Aleksey Kostylev, CEO of the Kamchatka state television and radio company, has already commented on what had happened. He gave the assurances that the situation was being examined, although the decision concerning the news anchor Alexandra Novikova had not been made yet, and she continued working as usual. "We are aware of the whole process how this video came around but so far, we have our internal questions to get the final answers to for ourselves," Kostylev told KP.RU.
However, there are simply no grounds -- at least legal ones -- for any proscriptions. Valery Sarkisov, a lawyer at the Sudebny Advokat legal firm agrees that certainly, there is no criminal or administrative offence in the actions of Alexandra Novikova as she did not offend anyone – she just emotionally reacted to the news. Probably, she will be subject to disciplinary action in the form of a reprimand. As explained by Sarkisov, if it is stipulated by the local regulatory acts of the Kamchatka state television and radio company, Novikova may be fined. However, this is highly unlikely.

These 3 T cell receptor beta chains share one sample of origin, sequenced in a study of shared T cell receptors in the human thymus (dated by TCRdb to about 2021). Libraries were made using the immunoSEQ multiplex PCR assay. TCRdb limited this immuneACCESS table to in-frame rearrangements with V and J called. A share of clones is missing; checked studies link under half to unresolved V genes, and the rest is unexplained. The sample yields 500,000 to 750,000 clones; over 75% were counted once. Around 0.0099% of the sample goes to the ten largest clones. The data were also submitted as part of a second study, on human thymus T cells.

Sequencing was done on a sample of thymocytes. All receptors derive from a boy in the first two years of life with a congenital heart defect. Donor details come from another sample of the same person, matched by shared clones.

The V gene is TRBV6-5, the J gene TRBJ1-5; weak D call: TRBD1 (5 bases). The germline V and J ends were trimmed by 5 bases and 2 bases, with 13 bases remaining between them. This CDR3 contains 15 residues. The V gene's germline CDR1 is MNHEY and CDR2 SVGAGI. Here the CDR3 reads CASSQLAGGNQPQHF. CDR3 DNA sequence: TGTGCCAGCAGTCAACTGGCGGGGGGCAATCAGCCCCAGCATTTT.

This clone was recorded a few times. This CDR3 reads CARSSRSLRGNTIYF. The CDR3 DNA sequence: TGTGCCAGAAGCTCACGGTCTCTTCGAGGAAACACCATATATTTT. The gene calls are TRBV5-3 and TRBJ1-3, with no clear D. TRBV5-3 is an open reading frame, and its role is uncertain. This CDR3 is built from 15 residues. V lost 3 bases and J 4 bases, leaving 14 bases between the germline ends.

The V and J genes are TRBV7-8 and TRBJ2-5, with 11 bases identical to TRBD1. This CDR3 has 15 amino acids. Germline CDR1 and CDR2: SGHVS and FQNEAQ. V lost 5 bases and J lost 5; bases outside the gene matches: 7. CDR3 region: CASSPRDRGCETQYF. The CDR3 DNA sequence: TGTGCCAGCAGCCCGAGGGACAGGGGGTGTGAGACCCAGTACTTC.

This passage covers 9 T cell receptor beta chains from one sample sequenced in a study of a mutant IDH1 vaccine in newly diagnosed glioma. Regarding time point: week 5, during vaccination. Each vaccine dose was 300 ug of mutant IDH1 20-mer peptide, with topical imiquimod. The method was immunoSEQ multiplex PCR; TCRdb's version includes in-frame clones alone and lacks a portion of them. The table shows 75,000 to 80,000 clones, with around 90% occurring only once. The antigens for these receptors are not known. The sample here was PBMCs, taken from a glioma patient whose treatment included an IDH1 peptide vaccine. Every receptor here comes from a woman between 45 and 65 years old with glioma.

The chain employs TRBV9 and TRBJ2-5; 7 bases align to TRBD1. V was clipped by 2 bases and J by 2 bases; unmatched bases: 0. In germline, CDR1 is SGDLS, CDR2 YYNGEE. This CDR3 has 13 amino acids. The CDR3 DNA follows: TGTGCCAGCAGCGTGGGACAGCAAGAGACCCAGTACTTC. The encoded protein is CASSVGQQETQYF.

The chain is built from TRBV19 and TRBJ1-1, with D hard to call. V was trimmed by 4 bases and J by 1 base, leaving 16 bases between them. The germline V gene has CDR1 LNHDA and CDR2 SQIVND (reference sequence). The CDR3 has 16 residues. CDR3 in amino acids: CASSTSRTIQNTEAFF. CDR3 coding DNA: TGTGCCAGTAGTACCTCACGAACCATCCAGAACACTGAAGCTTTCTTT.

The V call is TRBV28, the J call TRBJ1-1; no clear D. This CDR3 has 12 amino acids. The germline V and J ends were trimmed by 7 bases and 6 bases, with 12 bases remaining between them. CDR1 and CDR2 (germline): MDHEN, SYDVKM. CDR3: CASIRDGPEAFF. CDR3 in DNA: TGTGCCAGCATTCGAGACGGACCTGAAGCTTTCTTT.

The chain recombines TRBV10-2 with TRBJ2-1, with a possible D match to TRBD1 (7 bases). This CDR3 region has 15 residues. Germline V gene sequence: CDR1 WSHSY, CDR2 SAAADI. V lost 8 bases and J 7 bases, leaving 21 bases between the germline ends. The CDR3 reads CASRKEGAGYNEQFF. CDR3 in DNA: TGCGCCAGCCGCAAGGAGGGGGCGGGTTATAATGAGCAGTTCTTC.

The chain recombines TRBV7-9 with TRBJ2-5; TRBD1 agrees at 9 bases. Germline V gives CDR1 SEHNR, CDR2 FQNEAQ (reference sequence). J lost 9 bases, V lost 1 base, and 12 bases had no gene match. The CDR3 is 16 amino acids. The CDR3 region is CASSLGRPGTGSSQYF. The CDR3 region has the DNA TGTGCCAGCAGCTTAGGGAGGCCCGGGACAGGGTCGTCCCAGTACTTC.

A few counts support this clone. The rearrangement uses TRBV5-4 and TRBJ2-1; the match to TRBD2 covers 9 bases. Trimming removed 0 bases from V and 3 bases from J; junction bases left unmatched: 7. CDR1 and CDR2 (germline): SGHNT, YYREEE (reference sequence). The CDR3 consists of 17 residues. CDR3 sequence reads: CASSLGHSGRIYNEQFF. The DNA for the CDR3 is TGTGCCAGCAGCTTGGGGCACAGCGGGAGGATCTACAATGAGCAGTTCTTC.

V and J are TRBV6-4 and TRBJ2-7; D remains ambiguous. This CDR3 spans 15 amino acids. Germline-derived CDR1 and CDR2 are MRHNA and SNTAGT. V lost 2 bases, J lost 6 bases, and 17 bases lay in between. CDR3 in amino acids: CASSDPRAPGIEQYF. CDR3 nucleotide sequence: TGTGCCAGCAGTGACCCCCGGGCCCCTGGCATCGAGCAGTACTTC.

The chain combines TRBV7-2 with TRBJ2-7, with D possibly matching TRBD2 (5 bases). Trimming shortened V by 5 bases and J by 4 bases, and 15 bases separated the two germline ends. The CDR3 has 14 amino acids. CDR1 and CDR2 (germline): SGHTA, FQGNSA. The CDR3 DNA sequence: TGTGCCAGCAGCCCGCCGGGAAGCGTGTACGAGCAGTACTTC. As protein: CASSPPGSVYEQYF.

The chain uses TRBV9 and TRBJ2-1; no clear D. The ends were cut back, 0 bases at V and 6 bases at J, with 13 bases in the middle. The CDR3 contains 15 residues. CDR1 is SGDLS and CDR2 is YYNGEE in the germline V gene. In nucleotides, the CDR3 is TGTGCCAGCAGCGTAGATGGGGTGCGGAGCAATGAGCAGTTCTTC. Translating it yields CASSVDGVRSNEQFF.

Vladimir Solovyov, a well-known TV presenter and employee of All-Russia State Television and Radio Broadcasting Company, tried to explain the incident by someone’s desire to create fake news. "Has anyone checked where the text that she was reading came from? I have never heard any money had been allocated for international transportation. Have you ever heard about it? So many questions are arising. What is it? What was that for? Where did it come from? It would be very interesting to hear out both Novikova and the executive editor," Solovyov told URA.RU.